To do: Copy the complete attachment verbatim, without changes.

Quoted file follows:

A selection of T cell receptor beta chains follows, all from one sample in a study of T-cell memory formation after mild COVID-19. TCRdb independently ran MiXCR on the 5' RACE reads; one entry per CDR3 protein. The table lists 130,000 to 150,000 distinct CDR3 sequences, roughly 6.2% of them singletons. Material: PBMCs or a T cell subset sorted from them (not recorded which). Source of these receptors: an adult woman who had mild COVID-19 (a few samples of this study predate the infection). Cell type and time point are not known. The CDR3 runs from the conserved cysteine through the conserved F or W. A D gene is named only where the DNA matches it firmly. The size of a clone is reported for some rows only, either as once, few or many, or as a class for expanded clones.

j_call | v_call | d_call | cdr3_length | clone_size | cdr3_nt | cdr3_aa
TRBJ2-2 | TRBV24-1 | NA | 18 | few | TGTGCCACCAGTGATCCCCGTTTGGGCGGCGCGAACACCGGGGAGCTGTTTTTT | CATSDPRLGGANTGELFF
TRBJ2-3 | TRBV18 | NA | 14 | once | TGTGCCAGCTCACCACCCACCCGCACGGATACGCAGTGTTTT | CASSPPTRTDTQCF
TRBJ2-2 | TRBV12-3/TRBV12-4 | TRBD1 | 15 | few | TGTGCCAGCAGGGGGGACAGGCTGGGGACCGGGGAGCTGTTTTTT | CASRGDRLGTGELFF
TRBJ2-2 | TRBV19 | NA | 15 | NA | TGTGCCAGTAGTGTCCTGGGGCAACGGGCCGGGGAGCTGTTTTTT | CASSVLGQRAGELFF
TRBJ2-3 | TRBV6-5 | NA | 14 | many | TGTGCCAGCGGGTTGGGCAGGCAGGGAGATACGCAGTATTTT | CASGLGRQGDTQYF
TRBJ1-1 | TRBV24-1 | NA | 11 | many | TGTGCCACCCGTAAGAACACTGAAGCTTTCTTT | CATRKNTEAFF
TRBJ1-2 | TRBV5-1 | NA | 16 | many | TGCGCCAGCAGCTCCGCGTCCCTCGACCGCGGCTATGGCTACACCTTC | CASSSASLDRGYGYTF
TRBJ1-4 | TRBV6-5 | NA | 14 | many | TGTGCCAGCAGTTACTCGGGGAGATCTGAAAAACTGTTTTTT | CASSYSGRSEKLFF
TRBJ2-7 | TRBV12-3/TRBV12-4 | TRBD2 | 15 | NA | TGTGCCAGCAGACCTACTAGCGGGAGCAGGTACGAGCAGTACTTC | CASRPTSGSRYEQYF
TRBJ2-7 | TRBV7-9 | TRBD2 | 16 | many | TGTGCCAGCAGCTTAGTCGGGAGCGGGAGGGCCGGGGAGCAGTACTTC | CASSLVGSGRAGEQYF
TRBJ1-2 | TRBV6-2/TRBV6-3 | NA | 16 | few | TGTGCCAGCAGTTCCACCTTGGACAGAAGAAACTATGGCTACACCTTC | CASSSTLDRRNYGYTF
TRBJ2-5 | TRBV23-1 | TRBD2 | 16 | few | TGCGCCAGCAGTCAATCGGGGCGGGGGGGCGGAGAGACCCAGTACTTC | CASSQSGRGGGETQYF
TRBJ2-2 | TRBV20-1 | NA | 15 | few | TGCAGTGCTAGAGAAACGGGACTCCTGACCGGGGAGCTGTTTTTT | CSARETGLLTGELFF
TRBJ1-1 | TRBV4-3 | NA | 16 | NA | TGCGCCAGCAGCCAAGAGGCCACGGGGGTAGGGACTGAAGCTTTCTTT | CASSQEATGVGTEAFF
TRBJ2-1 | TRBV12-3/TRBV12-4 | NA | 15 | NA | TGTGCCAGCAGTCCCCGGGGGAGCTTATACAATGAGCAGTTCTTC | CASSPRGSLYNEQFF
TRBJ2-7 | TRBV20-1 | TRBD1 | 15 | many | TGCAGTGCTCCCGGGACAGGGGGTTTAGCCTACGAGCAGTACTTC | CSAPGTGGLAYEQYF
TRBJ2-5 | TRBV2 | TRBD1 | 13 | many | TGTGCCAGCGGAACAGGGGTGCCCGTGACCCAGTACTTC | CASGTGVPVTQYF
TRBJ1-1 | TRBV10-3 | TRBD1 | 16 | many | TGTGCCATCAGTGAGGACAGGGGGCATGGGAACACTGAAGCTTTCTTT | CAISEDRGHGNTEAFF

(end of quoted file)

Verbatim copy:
A selection of T cell receptor beta chains follows, all from one sample in a study of T-cell memory formation after mild COVID-19. TCRdb independently ran MiXCR on the 5' RACE reads; one entry per CDR3 protein. The table lists 130,000 to 150,000 distinct CDR3 sequences, roughly 6.2% of them singletons. Material: PBMCs or a T cell subset sorted from them (not recorded which). Source of these receptors: an adult woman who had mild COVID-19 (a few samples of this study predate the infection). Cell type and time point are not known. The CDR3 runs from the conserved cysteine through the conserved F or W. A D gene is named only where the DNA matches it firmly. The size of a clone is reported for some rows only, either as once, few or many, or as a class for expanded clones.

j_call | v_call | d_call | cdr3_length | clone_size | cdr3_nt | cdr3_aa
TRBJ2-2 | TRBV24-1 | NA | 18 | few | TGTGCCACCAGTGATCCCCGTTTGGGCGGCGCGAACACCGGGGAGCTGTTTTTT | CATSDPRLGGANTGELFF
TRBJ2-3 | TRBV18 | NA | 14 | once | TGTGCCAGCTCACCACCCACCCGCACGGATACGCAGTGTTTT | CASSPPTRTDTQCF
TRBJ2-2 | TRBV12-3/TRBV12-4 | TRBD1 | 15 | few | TGTGCCAGCAGGGGGGACAGGCTGGGGACCGGGGAGCTGTTTTTT | CASRGDRLGTGELFF
TRBJ2-2 | TRBV19 | NA | 15 | NA | TGTGCCAGTAGTGTCCTGGGGCAACGGGCCGGGGAGCTGTTTTTT | CASSVLGQRAGELFF
TRBJ2-3 | TRBV6-5 | NA | 14 | many | TGTGCCAGCGGGTTGGGCAGGCAGGGAGATACGCAGTATTTT | CASGLGRQGDTQYF
TRBJ1-1 | TRBV24-1 | NA | 11 | many | TGTGCCACCCGTAAGAACACTGAAGCTTTCTTT | CATRKNTEAFF
TRBJ1-2 | TRBV5-1 | NA | 16 | many | TGCGCCAGCAGCTCCGCGTCCCTCGACCGCGGCTATGGCTACACCTTC | CASSSASLDRGYGYTF
TRBJ1-4 | TRBV6-5 | NA | 14 | many | TGTGCCAGCAGTTACTCGGGGAGATCTGAAAAACTGTTTTTT | CASSYSGRSEKLFF
TRBJ2-7 | TRBV12-3/TRBV12-4 | TRBD2 | 15 | NA | TGTGCCAGCAGACCTACTAGCGGGAGCAGGTACGAGCAGTACTTC | CASRPTSGSRYEQYF
TRBJ2-7 | TRBV7-9 | TRBD2 | 16 | many | TGTGCCAGCAGCTTAGTCGGGAGCGGGAGGGCCGGGGAGCAGTACTTC | CASSLVGSGRAGEQYF
TRBJ1-2 | TRBV6-2/TRBV6-3 | NA | 16 | few | TGTGCCAGCAGTTCCACCTTGGACAGAAGAAACTATGGCTACACCTTC | CASSSTLDRRNYGYTF
TRBJ2-5 | TRBV23-1 | TRBD2 | 16 | few | TGCGCCAGCAGTCAATCGGGGCGGGGGGGCGGAGAGACCCAGTACTTC | CASSQSGRGGGETQYF
TRBJ2-2 | TRBV20-1 | NA | 15 | few | TGCAGTGCTAGAGAAACGGGACTCCTGACCGGGGAGCTGTTTTTT | CSARETGLLTGELFF
TRBJ1-1 | TRBV4-3 | NA | 16 | NA | TGCGCCAGCAGCCAAGAGGCCACGGGGGTAGGGACTGAAGCTTTCTTT | CASSQEATGVGTEAFF
TRBJ2-1 | TRBV12-3/TRBV12-4 | NA | 15 | NA | TGTGCCAGCAGTCCCCGGGGGAGCTTATACAATGAGCAGTTCTTC | CASSPRGSLYNEQFF
TRBJ2-7 | TRBV20-1 | TRBD1 | 15 | many | TGCAGTGCTCCCGGGACAGGGGGTTTAGCCTACGAGCAGTACTTC | CSAPGTGGLAYEQYF
TRBJ2-5 | TRBV2 | TRBD1 | 13 | many | TGTGCCAGCGGAACAGGGGTGCCCGTGACCCAGTACTTC | CASGTGVPVTQYF
TRBJ1-1 | TRBV10-3 | TRBD1 | 16 | many | TGTGCCATCAGTGAGGACAGGGGGCATGGGAACACTGAAGCTTTCTTT | CAISEDRGHGNTEAFF